Since the underlying theme is about the centrality given to law in feminist politics, there is no attempt to locate it in a range of other dynamics that inhabited the feminist arena. What SEWA did for women, and to the field of work, economics and the community (as producers) would, it would seem, alter perceptions about the centrality that was invested in the law. The mobilising of women against ‘development’ projects where women, and men, learnt to meet and deal with the violence of the state – the numbers who speak oh-so-normally of having felt the lathi and of having spent nights and days in prison cells are testimony – speak volumes about the place that protests have earned. The genius of feminising the protection of the environment represented in Chipko could safely be contrasted with the overriding environmentalism that has found an ally in the courts. The generation of, especially, knowledge and perspective through ‘women’s studies’ has opened up a veritable mine with many layered nodes. The resurrection of literature, and the images and politics conjured up by creative energies that recast the world in a feminist mould has changed the intensity and import of the published word. All this, in illustration, does not find a resonance in the book. So, the use of the law becomes a singular theme for discourse. Not siting the law in the larger context of feminist engagement, but isolating it, seems to refract the argument and throws back images as from a funny mirror.
May be this is influenced by the three areas that Nivedita selects for analysis and comment – sex selection, abortion and female foeticide or femicide; rape and sexual harassment; and reservation for women in Parliament and the legislatures. The style is easy and engaging, and it is a pleasure to weave through the complexity as constructed, then unravelled. That law’s language and meaning have a reductionist effect, where the nuances of choice, coercion, consent and identity, for example, lose their nuances and threaten to distort and divert the feminist agenda is engagingly debated. The challenge to the constituting of ‘women’ as a subject of feminist politics, and the teasing out of the question that may have no answer in its wake – ‘If there is no "woman" then who is the subject of feminist politics?’ – reconstitutes the terms of the discourse.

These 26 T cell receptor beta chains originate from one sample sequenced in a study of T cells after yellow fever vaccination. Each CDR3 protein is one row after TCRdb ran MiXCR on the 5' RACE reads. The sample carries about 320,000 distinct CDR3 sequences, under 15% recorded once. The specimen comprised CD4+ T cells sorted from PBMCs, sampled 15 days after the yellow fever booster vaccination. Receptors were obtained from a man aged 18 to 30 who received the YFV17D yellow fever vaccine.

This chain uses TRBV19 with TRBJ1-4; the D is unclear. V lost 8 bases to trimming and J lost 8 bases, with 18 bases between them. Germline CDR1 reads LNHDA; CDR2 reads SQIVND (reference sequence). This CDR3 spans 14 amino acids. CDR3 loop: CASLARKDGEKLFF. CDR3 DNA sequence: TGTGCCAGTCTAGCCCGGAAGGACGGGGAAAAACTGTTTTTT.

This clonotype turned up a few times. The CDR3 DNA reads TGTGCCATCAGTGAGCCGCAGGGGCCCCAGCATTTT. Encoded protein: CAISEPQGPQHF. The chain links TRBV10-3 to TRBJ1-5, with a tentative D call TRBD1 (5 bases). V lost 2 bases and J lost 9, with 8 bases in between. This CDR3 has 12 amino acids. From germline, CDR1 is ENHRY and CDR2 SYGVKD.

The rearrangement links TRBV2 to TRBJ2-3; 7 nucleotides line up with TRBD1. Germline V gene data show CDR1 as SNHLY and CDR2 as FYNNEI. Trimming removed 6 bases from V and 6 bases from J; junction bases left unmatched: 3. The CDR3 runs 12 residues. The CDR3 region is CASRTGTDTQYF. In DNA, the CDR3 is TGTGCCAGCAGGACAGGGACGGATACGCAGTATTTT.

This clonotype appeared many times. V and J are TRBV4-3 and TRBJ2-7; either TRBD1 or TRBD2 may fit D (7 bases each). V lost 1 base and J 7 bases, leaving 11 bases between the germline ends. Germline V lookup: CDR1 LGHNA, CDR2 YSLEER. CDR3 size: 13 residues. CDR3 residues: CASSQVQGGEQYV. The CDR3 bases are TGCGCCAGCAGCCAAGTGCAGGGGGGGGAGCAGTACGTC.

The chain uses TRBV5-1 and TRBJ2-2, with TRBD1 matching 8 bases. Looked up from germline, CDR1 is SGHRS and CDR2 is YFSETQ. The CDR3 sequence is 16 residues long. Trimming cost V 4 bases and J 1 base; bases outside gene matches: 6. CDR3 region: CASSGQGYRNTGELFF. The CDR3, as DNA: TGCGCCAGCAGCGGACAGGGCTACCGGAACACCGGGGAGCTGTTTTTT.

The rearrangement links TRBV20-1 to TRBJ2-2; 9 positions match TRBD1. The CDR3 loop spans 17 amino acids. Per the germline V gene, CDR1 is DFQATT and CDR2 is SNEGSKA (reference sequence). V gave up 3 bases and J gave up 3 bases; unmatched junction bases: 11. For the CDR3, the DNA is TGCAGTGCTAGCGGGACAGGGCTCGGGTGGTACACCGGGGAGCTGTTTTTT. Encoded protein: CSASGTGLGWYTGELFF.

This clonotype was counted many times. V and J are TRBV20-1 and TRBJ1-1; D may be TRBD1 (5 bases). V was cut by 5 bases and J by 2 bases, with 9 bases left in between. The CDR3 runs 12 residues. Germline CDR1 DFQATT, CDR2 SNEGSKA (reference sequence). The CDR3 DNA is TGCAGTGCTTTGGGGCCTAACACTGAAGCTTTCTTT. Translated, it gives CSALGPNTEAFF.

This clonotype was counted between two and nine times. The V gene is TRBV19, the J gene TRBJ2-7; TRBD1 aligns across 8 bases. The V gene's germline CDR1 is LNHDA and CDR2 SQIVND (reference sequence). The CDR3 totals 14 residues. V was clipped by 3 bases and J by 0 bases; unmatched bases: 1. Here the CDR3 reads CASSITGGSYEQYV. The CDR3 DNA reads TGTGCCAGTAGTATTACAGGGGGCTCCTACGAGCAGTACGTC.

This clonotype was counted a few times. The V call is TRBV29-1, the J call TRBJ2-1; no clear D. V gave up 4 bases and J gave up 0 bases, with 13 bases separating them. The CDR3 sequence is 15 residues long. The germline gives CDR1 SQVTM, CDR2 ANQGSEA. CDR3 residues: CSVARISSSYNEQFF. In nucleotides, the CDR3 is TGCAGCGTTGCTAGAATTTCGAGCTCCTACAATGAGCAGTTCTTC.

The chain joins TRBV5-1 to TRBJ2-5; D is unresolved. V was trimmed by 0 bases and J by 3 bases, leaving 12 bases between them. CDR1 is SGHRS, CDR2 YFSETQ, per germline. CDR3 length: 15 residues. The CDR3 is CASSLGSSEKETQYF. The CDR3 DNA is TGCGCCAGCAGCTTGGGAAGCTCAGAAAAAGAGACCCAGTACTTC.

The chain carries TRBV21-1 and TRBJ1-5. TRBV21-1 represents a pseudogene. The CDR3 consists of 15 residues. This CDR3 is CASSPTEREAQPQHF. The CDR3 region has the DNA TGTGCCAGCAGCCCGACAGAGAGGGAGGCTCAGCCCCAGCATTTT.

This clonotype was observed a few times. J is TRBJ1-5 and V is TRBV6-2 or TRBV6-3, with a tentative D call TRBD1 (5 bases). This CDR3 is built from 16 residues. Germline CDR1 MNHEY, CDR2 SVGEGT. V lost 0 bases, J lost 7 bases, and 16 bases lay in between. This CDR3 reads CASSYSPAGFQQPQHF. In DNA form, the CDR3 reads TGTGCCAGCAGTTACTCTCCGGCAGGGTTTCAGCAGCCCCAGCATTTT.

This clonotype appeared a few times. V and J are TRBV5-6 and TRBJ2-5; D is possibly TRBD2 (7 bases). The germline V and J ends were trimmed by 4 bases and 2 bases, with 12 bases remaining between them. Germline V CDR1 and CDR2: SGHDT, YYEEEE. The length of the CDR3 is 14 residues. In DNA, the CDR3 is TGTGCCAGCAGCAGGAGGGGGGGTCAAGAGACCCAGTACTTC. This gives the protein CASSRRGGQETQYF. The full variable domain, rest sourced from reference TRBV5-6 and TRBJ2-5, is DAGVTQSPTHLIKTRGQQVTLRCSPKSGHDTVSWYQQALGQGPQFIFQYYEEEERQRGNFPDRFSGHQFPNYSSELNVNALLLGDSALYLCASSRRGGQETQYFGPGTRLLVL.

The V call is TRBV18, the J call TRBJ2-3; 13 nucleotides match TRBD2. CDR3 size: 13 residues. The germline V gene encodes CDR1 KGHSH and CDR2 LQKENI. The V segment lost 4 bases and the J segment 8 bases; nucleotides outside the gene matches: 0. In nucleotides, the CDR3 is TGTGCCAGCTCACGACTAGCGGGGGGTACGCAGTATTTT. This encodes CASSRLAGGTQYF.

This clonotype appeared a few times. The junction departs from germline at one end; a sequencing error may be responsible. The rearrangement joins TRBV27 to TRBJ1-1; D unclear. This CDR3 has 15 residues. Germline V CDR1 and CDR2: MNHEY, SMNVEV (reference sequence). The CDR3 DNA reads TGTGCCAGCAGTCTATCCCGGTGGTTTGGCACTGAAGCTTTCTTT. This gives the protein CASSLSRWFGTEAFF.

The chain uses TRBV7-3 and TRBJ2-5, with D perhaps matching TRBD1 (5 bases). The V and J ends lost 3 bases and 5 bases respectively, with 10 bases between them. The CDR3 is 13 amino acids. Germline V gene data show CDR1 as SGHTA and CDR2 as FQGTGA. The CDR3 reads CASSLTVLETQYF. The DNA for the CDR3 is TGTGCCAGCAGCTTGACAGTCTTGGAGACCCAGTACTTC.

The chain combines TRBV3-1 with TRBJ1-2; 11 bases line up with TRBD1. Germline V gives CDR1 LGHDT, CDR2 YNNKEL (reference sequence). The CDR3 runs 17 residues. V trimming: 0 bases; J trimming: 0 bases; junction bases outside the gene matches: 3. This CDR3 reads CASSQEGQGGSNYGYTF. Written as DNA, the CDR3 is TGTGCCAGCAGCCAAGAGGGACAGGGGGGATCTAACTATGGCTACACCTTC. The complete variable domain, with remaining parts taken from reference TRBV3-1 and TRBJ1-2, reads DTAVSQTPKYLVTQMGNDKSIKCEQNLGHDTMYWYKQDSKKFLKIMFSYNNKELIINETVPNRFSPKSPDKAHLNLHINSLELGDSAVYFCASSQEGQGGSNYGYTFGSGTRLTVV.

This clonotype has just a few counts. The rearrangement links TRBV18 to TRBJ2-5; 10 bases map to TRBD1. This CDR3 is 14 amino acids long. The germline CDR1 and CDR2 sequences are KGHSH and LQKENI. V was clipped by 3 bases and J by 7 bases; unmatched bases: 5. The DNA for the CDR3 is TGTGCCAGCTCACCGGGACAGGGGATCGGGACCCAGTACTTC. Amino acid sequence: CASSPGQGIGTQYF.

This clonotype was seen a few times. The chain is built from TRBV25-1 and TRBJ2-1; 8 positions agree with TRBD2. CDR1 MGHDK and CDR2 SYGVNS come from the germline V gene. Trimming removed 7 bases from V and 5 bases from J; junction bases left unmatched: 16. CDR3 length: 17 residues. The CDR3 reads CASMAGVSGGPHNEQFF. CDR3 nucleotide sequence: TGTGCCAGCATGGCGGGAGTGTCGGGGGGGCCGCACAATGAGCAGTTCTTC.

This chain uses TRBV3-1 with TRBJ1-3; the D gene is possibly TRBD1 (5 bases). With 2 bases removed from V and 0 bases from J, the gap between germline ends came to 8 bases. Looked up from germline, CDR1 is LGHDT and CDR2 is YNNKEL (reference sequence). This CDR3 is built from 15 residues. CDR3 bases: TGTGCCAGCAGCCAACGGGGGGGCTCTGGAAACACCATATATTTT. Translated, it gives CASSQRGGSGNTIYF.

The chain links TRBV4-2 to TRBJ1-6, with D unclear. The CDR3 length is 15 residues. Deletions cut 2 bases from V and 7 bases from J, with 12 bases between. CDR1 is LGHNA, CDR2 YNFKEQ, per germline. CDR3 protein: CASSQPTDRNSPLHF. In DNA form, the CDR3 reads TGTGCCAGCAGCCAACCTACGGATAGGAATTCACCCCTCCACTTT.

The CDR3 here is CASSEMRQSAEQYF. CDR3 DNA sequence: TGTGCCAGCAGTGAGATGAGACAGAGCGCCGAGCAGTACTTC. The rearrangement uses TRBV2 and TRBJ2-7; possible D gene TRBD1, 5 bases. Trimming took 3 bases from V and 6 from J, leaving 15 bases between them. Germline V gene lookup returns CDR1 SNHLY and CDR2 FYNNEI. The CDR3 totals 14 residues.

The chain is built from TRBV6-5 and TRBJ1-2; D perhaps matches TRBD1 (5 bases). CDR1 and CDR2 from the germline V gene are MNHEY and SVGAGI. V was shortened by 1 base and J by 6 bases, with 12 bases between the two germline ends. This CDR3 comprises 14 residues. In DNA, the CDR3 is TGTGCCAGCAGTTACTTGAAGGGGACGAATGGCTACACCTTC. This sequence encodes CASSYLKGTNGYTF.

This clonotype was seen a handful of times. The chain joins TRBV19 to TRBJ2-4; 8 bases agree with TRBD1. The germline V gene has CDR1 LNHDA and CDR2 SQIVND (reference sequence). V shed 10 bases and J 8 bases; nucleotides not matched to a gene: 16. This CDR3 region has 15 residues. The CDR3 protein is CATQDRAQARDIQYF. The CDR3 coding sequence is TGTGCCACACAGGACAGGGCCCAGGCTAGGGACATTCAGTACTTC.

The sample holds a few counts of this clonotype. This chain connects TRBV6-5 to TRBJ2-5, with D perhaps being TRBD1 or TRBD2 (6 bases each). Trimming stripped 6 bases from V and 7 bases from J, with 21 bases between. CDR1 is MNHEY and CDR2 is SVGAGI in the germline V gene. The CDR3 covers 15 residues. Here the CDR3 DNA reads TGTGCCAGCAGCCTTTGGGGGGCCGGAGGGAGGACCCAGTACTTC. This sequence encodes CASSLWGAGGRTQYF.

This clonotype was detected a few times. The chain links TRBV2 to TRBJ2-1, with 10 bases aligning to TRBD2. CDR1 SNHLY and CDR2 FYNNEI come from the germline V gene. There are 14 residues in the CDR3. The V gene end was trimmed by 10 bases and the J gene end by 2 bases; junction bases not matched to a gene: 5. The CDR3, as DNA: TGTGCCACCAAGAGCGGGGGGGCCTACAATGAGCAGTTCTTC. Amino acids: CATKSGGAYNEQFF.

Nandita Haksar’s rejection of ‘Article 14’ equality for a struggle within tribal communities to evolve new customs which are more egalitarian – ‘a far more difficult task than filing a petition under Article 14 or getting the support of women who have no stakes in the survival of tribal society’ (quoted at p. 6) – clearly has Nivedita reaching out as to a kindred spirit. So too Nandita’s assessment that continual recourse to the law is a ‘substitute for the other harder option of building a movement for an alternative vision’ (quoted at p. 154). The problem is that, in Nivedita’s rendition, it becomes an argument for cultural relativism and for a denial of the potential or politics of universality of human rights. When Nivedita recognises a multi-layeredness of rights, which gets flattened out when translated into law, there is a statement to explore. But when she concludes that ‘[r]ights are not inherent in human beings, they are not natural and universal, but are constituted by different kinds of political practice’ (p. 208); and when, writing about sati, she asserts that sati may be opposed to ‘conventional’ morality according to Feinberg – represented here as a representative of ‘western societies’ – but ‘from the point of view of Indian society such an act could constitute "true" morality in Feinberg’s sense’ (p. 39), there could be a problem. For, in navigating democracy and objectifying free will, for instance, may be she is locating herself in setting out the canvas of feminist politics while including a version of rights history; but there is a void in acknowledging the politics of human rights that has battled its way to universality. Since she does not address the Asian values debate, for instance, it is difficult to understand how her cultural particularities differ from it, nor even how this tolerance of particularities advances feminist politics.